The 20th anniversary celebrations (at The End and AKA on Saturday 30 June) seem like an extension of Superfreq, but you’re also bringing in some fellow veterans too?I wanted to do Mr C Past, Present and Future. So here in the AKA we’re going to go for the Past and we’ve got Eddie Richards, who was my mentor, he and Colin Favor really inspired me with their technical brilliance, so he had to play. And then there’s Richard Grey; we’ve been friends since ’87-’88 and then he started DJing so I took him under my wing and supported him and Femi B was another one who I encouraged to play. He was my best pal and we used to hang out together. I knew that he could mix so one time when I was on Dance FM (the pirate station) pretended to take a phone call and then left him on the decks for half an hour and he handled it really well so I pushed him into doing more DJing and he became very successful. So these three guys, Femi, Richard and Eddie, are a huge part of my history and it’s nice for them to do the retro bit. The main room is the ‘present’ with Luciano, DJ T of Get Physical, one of the best electro-house DJs in the world, Dollz at Play and myself. And the Lounge is the future, with DJ Stick, who dropped out for a while but he’s back now, an amazing DJ who been doing some really good productions lately, and he’s got a track on my new Superfreq compilation (as Hijacker and Stick), there’s Luke vB of Blonde and Superfreq Records; Cley from the Martini Brothers; Vera, the German DJ who’s getting better and bigger all the time, so the Lounge is like the future.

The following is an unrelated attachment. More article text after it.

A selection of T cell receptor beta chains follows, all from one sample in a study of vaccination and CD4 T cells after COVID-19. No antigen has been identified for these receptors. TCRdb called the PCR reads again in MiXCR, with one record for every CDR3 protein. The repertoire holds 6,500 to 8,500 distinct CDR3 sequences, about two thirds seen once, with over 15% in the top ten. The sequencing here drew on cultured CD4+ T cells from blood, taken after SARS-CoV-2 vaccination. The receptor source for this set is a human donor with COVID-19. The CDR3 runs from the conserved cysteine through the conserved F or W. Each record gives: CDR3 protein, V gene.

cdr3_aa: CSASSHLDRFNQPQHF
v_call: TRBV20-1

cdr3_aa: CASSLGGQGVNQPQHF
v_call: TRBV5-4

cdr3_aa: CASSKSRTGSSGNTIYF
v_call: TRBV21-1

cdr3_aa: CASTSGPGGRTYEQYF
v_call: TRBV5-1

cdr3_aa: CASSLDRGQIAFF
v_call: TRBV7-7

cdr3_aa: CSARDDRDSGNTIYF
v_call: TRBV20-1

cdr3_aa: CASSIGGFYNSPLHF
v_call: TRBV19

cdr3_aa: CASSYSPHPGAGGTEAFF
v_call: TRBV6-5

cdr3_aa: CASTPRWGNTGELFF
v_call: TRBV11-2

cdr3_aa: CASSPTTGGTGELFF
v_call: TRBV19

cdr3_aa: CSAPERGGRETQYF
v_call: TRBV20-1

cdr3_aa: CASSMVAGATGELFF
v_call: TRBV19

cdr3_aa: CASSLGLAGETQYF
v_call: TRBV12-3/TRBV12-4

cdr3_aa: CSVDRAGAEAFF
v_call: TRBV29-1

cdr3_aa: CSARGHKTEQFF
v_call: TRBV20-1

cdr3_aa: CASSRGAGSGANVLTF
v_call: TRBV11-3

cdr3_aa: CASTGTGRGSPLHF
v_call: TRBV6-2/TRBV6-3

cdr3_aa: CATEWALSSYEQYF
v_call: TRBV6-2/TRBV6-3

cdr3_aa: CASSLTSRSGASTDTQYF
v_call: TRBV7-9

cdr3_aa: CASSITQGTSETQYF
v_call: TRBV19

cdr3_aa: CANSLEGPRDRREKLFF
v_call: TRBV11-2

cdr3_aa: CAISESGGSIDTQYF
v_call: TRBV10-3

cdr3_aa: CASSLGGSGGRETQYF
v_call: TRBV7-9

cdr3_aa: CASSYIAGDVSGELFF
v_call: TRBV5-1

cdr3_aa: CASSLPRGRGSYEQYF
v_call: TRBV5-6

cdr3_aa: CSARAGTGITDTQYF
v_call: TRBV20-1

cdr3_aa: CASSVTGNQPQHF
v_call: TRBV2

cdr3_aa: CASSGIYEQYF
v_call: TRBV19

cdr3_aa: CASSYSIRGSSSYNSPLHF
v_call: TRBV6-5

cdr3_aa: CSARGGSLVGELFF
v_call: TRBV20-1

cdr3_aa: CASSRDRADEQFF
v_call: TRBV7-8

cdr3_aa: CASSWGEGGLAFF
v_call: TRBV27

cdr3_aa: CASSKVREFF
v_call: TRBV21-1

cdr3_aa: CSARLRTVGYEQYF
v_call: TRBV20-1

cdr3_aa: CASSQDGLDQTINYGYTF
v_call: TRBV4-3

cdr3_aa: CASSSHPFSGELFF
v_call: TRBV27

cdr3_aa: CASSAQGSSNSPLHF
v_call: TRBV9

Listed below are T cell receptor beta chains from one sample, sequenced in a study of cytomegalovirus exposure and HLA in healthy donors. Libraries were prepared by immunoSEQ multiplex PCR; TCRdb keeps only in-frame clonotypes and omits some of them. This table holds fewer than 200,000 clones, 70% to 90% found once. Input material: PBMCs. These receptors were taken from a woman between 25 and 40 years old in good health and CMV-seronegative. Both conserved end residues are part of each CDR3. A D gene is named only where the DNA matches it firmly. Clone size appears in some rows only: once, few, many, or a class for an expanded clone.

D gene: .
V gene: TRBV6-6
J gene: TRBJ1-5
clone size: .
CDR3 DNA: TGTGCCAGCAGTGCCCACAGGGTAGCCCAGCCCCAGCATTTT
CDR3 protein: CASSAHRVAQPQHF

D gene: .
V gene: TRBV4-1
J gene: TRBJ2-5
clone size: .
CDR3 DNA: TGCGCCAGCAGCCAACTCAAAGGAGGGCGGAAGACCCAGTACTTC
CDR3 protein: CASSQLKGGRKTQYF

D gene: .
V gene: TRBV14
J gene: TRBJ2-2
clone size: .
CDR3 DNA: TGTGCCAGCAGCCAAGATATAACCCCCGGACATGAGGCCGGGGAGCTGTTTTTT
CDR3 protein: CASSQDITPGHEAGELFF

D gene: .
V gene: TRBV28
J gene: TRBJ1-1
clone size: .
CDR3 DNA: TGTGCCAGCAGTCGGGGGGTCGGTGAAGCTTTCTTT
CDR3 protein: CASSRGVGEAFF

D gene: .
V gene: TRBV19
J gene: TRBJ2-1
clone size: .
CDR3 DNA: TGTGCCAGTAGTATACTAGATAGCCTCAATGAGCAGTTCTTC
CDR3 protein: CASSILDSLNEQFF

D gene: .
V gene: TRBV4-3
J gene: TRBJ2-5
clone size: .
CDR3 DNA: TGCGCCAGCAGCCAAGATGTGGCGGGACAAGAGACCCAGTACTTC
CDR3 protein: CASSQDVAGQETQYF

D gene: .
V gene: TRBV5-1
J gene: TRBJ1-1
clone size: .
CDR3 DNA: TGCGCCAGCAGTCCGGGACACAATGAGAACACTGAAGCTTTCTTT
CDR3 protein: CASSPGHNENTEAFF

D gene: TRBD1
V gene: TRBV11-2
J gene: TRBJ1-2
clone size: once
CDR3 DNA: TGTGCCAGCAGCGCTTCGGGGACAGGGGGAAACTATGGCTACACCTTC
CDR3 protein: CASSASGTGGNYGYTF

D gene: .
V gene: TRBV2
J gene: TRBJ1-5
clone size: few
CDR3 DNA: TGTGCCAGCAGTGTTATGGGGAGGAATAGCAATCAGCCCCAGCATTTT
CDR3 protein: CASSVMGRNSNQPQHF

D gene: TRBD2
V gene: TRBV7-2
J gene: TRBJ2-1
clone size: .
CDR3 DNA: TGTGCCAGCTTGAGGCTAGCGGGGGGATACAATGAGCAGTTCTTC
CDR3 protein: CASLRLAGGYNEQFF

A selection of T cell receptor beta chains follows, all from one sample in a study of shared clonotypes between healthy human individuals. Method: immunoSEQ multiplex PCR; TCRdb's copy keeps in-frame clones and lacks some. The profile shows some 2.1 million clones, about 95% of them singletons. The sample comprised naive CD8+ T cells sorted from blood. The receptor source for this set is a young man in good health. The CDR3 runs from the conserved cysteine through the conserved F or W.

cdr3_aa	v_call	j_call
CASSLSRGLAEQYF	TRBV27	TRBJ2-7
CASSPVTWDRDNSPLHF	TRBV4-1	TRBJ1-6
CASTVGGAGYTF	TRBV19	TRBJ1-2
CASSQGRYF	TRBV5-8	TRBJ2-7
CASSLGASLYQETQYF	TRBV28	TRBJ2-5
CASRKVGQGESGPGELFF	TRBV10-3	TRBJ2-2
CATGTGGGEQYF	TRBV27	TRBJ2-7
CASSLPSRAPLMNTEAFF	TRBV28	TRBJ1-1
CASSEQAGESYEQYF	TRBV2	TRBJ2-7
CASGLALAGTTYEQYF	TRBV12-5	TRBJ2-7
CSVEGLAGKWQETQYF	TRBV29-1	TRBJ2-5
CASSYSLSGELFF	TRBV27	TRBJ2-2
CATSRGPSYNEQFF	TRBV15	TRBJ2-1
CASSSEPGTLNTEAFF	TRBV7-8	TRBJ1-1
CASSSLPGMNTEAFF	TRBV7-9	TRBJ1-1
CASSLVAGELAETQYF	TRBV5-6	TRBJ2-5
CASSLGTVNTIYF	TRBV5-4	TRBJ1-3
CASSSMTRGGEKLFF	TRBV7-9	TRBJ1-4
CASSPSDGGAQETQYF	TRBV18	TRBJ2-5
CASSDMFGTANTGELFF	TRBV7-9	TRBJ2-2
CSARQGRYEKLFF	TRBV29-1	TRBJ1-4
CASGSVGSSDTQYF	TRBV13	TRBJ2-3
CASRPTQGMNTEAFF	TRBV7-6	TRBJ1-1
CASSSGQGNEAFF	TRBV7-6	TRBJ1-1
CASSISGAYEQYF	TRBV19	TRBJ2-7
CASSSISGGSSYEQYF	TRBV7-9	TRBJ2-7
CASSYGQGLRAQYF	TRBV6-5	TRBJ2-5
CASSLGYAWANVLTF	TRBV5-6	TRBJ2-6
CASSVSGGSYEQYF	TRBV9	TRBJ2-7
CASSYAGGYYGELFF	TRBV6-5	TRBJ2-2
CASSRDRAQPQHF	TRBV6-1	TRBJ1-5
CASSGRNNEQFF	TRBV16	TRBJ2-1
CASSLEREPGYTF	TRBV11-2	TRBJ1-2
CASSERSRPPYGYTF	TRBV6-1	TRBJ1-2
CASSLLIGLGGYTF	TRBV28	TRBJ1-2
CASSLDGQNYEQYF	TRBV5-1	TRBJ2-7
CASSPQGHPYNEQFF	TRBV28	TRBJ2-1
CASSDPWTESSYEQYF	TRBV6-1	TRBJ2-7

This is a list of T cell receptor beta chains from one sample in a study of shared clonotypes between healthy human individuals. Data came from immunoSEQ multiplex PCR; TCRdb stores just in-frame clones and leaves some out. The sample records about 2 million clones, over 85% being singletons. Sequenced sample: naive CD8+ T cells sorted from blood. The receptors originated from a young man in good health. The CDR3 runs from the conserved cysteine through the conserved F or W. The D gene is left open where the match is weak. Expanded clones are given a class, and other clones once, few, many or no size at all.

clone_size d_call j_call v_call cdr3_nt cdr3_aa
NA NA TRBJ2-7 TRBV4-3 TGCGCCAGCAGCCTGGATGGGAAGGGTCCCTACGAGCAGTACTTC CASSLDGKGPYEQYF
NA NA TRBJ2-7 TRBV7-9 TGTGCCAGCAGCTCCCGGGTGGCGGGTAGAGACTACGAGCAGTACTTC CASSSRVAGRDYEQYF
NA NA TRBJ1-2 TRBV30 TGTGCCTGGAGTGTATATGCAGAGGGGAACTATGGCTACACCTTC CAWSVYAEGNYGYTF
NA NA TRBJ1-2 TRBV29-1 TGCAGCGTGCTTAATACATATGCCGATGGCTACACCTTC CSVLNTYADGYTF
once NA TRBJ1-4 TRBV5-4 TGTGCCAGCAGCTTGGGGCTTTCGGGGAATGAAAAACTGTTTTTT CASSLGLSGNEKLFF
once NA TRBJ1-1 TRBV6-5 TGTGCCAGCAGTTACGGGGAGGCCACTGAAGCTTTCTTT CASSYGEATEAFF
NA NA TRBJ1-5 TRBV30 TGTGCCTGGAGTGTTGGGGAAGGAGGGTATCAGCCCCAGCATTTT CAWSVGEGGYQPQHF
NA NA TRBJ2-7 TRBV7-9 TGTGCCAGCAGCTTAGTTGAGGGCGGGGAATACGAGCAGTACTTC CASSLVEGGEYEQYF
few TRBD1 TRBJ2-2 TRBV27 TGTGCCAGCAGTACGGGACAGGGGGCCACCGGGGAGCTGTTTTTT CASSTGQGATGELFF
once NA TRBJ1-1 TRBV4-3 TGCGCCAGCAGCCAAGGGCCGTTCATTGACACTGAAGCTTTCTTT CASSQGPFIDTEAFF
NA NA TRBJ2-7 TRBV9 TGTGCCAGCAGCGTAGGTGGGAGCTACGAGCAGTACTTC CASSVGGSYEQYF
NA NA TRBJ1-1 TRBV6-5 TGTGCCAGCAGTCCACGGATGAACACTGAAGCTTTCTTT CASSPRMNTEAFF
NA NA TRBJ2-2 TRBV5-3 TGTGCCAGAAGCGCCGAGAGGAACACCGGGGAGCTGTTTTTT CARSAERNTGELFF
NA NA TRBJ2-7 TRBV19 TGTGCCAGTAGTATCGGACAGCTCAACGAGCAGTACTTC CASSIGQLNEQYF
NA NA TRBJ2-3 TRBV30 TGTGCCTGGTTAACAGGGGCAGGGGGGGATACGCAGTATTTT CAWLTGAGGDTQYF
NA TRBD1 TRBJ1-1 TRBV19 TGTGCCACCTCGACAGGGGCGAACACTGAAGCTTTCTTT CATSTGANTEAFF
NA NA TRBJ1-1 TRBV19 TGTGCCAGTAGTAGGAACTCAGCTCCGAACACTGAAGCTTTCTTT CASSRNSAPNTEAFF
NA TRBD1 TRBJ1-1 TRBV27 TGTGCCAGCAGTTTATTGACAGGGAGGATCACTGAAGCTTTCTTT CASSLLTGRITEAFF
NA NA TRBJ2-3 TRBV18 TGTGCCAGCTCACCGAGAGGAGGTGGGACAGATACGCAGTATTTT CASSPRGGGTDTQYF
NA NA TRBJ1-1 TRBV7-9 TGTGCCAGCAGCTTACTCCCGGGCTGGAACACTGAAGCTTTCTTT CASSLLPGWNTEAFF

Is Luciano your fave DJ right now?He’s been my number one DJ for the past year or so, engaged in a sort of fisticuffs with Steve Bug, and they’re my two favourites. Very different DJs, of course, but for their individual mixing styles they’re my favourites. And my production partner, Adultnapper is improving all the time, he’s up there in my top five fave DJs now.
Why do you prefer playing the late shift, the 3am-5am slot at Superfreq?Well, because it’s for those that really mean it. The ones who may know they’ve got to go to work at 9am but they’re hanging out to hear me. And when you’re playing to people who really want it something special happens. And again, because I’ve controlled my ego somewhat I like the guests to get the main shout, I want them to have the full room. And also people are more twisted later on, and at the end of the night the last three or four tracks I can get indulgent and play tunes which are really beautiful and deep and melodic and get people hugging each so I can finish like that and make people leave with a really good vibe, full of love as they say.